It’s Time to Rebuild

If you’re not outraged you’re not paying attention. That’s a tagline from a bumper sticker I saw many years ago, and the longer I live the more I realize it is true.

Here we are on the anniversary of the worst attack on Americans on our own soil, and I am struck by the incredible chasm that has opened among our people in a mere fourteen years. The memories of that horrible string of events on 9/11/01 still sting for every adult and many children who witnessed the TV coverage. Disbelief grew into grief which morphed into outrage.

The days and months that followed brought our nation together in ways that had previously been unimaginable. Suddenly all of our best was shining like a beacon for the rest of the world. There is nothing like a tragedy to pull people together, and Americans showed off their finest in volunteerism, cooperation, and charity. We felt a patriotic duty to mourn the dead, assist the injured, heal the wounds, rebuild our damaged landmarks, and memorialize the horrors of the attack.

One World Trade Center shines like a beacon of remembrance where the twin towers once stood.

One World Trade Center shines like a beacon of remembrance where the twin towers once stood.

Fast forward fourteen years. As a nation we have struggled through war, recession, and three presidential elections. We have suffered through catastrophic hurricanes, the explosion of a space shuttle, and a bombing at the Boston Marathon. We have seen more women than ever rise to fill seats on the US Supreme Court. Minorities have filled more top government offices than any previous time in our history, including the office of President. We have seen race riots, cop shootings, and an unbelievable string of mass shooting incidents at colleges, high schools, and even elementary schools. All of these events have been challenging for our nation, but the real tragedy for me is that through all of this our people have appeared to drift farther apart rather than come together.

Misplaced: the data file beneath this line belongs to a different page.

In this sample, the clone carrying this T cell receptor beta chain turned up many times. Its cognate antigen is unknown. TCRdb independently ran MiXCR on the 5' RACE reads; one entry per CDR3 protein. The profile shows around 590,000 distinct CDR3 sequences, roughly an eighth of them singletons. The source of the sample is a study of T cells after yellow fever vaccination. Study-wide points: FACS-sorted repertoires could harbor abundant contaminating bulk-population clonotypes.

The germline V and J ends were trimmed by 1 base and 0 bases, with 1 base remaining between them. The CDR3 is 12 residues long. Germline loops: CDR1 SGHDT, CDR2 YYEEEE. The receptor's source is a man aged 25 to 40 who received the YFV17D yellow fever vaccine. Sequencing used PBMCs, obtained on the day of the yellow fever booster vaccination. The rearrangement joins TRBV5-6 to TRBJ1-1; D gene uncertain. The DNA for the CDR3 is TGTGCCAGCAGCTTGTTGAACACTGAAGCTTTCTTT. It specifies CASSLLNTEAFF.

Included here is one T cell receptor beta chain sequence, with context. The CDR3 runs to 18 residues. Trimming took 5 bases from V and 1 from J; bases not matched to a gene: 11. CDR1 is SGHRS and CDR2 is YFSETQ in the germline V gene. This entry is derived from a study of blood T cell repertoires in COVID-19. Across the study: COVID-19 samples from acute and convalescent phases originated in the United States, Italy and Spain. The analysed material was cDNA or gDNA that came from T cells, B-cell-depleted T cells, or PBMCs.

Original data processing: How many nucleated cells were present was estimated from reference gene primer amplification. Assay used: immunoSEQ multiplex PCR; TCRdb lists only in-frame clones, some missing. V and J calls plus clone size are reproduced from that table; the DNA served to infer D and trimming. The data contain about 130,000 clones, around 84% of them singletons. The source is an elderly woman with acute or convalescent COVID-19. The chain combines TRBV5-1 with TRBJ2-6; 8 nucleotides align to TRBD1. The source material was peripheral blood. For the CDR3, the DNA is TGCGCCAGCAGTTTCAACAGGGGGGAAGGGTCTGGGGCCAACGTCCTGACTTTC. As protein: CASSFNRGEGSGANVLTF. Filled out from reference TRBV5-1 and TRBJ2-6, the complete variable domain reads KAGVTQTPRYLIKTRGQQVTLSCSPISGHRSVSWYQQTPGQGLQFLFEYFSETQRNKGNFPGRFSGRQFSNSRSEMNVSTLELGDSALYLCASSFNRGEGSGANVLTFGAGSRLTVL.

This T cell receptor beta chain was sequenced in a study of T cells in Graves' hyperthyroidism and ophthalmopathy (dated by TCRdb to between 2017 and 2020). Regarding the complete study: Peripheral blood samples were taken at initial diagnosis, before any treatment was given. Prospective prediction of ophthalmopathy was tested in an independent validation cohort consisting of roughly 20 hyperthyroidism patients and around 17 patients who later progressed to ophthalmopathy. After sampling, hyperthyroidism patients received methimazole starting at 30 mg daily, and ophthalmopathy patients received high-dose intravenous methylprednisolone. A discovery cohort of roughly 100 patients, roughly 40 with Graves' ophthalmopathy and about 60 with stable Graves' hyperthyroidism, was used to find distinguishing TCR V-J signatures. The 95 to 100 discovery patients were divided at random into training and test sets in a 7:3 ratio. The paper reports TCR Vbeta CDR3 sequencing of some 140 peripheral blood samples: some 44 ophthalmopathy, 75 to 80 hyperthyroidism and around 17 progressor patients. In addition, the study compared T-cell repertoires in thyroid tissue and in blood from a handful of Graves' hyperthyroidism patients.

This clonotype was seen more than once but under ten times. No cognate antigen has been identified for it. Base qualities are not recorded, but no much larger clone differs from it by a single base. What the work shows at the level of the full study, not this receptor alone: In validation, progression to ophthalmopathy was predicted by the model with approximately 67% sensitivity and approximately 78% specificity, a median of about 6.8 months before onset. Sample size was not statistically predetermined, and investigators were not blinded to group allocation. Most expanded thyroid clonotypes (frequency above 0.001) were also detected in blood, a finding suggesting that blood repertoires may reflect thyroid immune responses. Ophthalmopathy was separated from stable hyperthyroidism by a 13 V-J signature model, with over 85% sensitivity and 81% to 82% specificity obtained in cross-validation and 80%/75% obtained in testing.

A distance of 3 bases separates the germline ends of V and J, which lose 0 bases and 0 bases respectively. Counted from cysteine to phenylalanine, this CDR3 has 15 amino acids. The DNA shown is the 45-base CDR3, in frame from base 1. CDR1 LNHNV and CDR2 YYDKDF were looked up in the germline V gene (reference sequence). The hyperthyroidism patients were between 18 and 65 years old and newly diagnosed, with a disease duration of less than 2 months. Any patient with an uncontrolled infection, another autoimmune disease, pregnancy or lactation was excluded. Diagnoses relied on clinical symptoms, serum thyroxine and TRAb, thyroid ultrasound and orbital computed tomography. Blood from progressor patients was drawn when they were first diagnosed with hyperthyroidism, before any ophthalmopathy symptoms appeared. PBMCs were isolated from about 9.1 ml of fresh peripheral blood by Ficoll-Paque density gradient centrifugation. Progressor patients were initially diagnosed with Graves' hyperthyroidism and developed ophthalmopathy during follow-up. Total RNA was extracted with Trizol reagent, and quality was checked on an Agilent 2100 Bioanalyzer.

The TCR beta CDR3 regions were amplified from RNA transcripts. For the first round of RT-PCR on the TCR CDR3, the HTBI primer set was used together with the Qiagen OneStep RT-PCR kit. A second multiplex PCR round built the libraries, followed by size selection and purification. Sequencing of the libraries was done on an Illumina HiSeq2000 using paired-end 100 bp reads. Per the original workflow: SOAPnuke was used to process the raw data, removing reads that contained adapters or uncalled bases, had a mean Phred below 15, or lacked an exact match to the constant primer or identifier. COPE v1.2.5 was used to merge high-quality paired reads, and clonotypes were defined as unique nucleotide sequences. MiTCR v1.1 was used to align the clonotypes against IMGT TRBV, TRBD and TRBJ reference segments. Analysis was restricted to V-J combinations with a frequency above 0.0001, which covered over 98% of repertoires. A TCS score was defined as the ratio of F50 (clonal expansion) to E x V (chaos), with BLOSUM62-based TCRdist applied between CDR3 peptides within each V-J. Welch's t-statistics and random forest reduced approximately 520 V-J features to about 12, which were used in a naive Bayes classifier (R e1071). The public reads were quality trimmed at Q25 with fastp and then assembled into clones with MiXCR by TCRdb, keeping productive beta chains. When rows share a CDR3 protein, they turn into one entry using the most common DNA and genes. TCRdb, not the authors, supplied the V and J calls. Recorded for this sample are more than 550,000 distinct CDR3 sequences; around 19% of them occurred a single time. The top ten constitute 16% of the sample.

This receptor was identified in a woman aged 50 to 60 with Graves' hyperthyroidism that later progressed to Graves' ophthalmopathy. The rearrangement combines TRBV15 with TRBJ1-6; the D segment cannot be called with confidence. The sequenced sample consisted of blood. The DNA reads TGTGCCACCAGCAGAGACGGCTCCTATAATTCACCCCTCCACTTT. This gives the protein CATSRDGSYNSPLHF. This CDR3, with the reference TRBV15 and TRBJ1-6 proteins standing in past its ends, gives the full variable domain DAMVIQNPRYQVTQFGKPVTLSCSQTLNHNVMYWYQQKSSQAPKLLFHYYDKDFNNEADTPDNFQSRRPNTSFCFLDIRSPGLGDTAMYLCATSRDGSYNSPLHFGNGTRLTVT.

We are more divided by social issues, religious beliefs, and economic classes than ever before. We have become left versus right, conservative versus liberal, and power versus poverty.

I am not a sociologist or psychologist, just an ordinary person who pays attention. Outraged? You bet. How about incensed? How about, I can’t even work my brain around the fact that Americans can’t seem to be able to discuss issues in a civil forum without descending to name calling, bullying, and bigotry? How about, WHAT IS WRONG WITH US?

What can we do about it? We can seek civility at every turn. We can look for opportunities for dialogue and discussion and negotiation. We can dig deep into our psyches and turn off the switch that causes knee-jerk reactions. We can insist that our politicians and leaders engage in meaningful, purposeful debates on the crucial issues that face our country: poverty, education, health care, the environment, and the economy.  Much like the building of the 9/11 Memorial in New York City, all of this requires compromise and cooperation.

If you are reading this and labeling me an optimist, you would be wrong. I am the first one in every group to be called either a pessimist or a realist. But today, on this anniversary of a horrific tragedy that left thousands of Americans dead and injured, I am looking back on what was also one of our shining moments of triumph over tragedy. For the sake of generations to come, I choose to hold out a small shred of hope. Who’s with me?

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